Lecture Series presents:
Photos of Africa
with Lynne & Jim Edwards
Monday, June 12, 7:00 pm
$5 donation requested
Climb the Impenetrable Forest of Uganda, Drive though Kenya and Walk the Bush in Botswana
Please join Jim and Lynne Edwards on June 12, 2006, at the Gualala Arts Center, as they share their experiences and photographs of a recent trip to Africa.
They begin their journey in the Bwindi Impenetrable Forest of Western Uganda which is home to about 300 Mountain Gorillas - roughly half of the world's population. Their trip then takes them to Northern Kenya in Samburu and driving south, they travel through the Aberdare Mountains, into the Rift Valley, stopping at Lake Nakuru and onto the Masai Mara. Leaving Kenya they travel to Victoria Falls in Zambia and finally into Botswana where one of their stops will be with Doug and Sandy Groves and their 3 very large "children" - Jabu, Morula, and Thembi - 3 beautiful elephants that the Groves saved from culling efforts and have lived with for over 15 years. Jim and Lynne spend 2 days walking the bush with the Groves and "the children" and will share what it is like to be up close and personal with 3 wild elephants.
Jim and Lynne have been full-time residents of Sea Ranch for the past five years and recently sold their business in Gualala, Artsea Gallery and Framing. They said, "They were working too hard and not traveling enough". They love to travel, but truly enjoy coming back home to this beautiful coast. The Edwards' take trips that allow them to be in the presence of nature and various wildlife. Lynne is an avid wildlife photographer, while Jim enjoys capturing the moments on video. So together, they are able to tell a story about their travels and share in a way that allows other people to re-live their travels with them. You will enjoy seeing still photographs and video of their trip and a DVD that captures the incredible wildlife of Africa. The presentation will begin at 7:00 PM at the Gualala Arts Center.
Travel with Jim and Lynne as they climb one of the densest forests in the world and trek for over 4 hours just to reach a habituated gorilla group. Once the group is found, the Ugandan guide is very strict in limiting the viewing to one hour to visit these incredible animals in their natural habitat. There are only 3 habituated groups currently in Bwindi and there is no guarantee that your trekking efforts will reach any one of them. However, both days afforded the Edwards some time with these magnificent primates. There are no words to describe what it is like to be only 10-15 feet away from a huge silverback gorilla looking right into your eyes. You sense the incredible intelligence and feelings these animals have.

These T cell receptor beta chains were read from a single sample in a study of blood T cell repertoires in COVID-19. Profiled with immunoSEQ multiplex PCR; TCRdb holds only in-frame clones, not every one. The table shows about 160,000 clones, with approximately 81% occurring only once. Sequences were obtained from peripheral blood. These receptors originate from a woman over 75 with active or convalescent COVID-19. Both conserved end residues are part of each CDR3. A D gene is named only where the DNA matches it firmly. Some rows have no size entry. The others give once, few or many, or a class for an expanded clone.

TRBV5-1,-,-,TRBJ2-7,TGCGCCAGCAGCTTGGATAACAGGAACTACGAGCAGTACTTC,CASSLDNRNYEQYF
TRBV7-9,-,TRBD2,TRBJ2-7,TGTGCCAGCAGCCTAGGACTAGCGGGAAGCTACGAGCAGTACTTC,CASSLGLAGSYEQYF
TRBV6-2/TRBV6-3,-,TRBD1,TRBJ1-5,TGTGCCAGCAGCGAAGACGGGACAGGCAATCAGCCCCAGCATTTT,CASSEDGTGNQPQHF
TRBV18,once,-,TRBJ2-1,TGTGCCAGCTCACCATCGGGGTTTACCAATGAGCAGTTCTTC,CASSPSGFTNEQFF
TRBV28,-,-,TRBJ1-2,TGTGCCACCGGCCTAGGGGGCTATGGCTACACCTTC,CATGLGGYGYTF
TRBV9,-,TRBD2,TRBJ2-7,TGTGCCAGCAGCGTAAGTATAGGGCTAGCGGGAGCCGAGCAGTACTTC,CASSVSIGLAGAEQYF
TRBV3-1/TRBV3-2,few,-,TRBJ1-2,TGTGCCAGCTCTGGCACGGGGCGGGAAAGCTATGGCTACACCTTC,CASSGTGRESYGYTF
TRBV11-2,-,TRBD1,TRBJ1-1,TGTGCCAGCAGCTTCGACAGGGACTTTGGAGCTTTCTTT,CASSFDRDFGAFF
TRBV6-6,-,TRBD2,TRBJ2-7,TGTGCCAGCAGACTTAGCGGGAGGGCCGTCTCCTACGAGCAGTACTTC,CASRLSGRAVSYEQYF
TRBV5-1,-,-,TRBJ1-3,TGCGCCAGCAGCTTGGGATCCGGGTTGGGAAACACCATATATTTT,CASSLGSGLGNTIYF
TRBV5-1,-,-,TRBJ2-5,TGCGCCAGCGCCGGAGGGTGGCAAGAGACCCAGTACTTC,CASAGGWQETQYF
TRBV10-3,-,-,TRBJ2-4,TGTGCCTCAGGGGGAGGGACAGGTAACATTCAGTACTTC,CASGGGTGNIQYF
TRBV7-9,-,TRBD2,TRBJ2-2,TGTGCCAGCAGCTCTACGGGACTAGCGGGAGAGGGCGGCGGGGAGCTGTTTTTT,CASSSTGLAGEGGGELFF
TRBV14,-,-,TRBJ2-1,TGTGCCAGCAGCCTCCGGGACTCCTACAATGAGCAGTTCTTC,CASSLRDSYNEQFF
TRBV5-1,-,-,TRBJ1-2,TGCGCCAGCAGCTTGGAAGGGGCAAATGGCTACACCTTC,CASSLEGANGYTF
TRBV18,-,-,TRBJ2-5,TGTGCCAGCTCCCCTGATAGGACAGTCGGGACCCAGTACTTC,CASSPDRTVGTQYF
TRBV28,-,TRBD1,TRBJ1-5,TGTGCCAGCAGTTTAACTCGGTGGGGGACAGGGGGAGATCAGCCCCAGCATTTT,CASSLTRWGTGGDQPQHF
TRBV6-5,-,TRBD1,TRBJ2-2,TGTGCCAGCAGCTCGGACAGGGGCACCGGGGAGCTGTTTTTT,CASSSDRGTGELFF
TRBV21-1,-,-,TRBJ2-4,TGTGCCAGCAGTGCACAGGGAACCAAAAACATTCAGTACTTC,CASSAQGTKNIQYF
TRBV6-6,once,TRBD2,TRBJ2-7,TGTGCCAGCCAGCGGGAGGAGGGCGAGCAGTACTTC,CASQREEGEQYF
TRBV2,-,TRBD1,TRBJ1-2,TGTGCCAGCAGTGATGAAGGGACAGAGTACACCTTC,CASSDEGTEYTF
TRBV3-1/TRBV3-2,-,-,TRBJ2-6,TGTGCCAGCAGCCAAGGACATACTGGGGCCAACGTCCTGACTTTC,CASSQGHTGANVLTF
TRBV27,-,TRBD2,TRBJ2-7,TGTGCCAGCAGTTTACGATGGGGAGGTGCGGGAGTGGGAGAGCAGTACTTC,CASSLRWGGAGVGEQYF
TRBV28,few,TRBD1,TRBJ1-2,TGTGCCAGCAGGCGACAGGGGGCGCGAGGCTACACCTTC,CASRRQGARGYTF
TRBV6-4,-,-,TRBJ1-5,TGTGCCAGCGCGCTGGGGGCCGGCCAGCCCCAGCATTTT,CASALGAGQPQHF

Leaving Uganda, they drive the countryside of Kenya, where the roads are challenging, but abundant with village life and undulating tea farms. They travel through the Aberdare Mountains, which is at the western shoulder of Mt. Kenya and cross the equator - yes, the water does go in both directions. After passing through the Aberdare Mountains, they descend into the Rift Valley and arrive at Lake Nakuru, where there are so many flamingos that the entire lake looks pink. The flamingos come to Lake Nakuru, not to mate but to dance and promenade with each other in preparation for mating - which will take place elsewhere.
The last destination in Kenya was the Masai Mara where the camp was in the north western corner of the Mara. It is said that the Mara holds the greatest and most diverse concentration of wildlife anywhere on the continent. The migration of the wildebeest and zebras had taken a small break, but there was an abundance of other wildlife to observe - birds, large prides of lions, cheetahs, elephants, and numerous types of antelope.
The Edwards did have the pleasure of meeting one of the Mara's more famous cheetahs - Kiki - who was taught by her mother to find high ground for safety and hunting. High ground to Kiki is defined by the hoods and roofs of some bush vehicles - and Jim and Lynne experienced first hand being up close and personal with a cheetah.
There was a short stay in Zambia on the Zambezi River with Victoria Falls only a short distance from camp. The Falls are one of the 7 Wonders of the World and have been called the greatest waterfall in the world.
The final destination led to three different reserves in Botswana. The Edwards found themselves on the border of Chobe National Park, where they scouted for leopards, lions, and the elusive wild dog.
They also spent time in the Jao Reserve, in the Okavango Delta, which has a huge population of elephants this time of year and the remarkable red lechwe. The true highlight of Botswana was Stanley's Camp situated in a private concession where they spent 2 days with Doug and Sandy Groves that have dedicated their lives to the well-being of 3 wild elephants they saved from culling efforts. The Groves spend 12 hours a day walking in the bush with their elephants - Jabu, Morula, and Thembi - and basically go where the elephants want to go. We enjoyed being so close to these 3 incredible animals and followed them through thick bush, into the mud and other various water ways while they bathed and played. It was truly a most unique experience.
Please join Jim and Lynne for their incredible journey to one of the most fascinating continents in the world.
Photographs are the property of their owner|
and may not be used without permission.
Located at 46501 Old State Highway in Gualala,
the Arts Center is open weekdays 9 am to 4 pm, and weekends from noon to 4 pm.
Please call (707) 884-1138 for more information.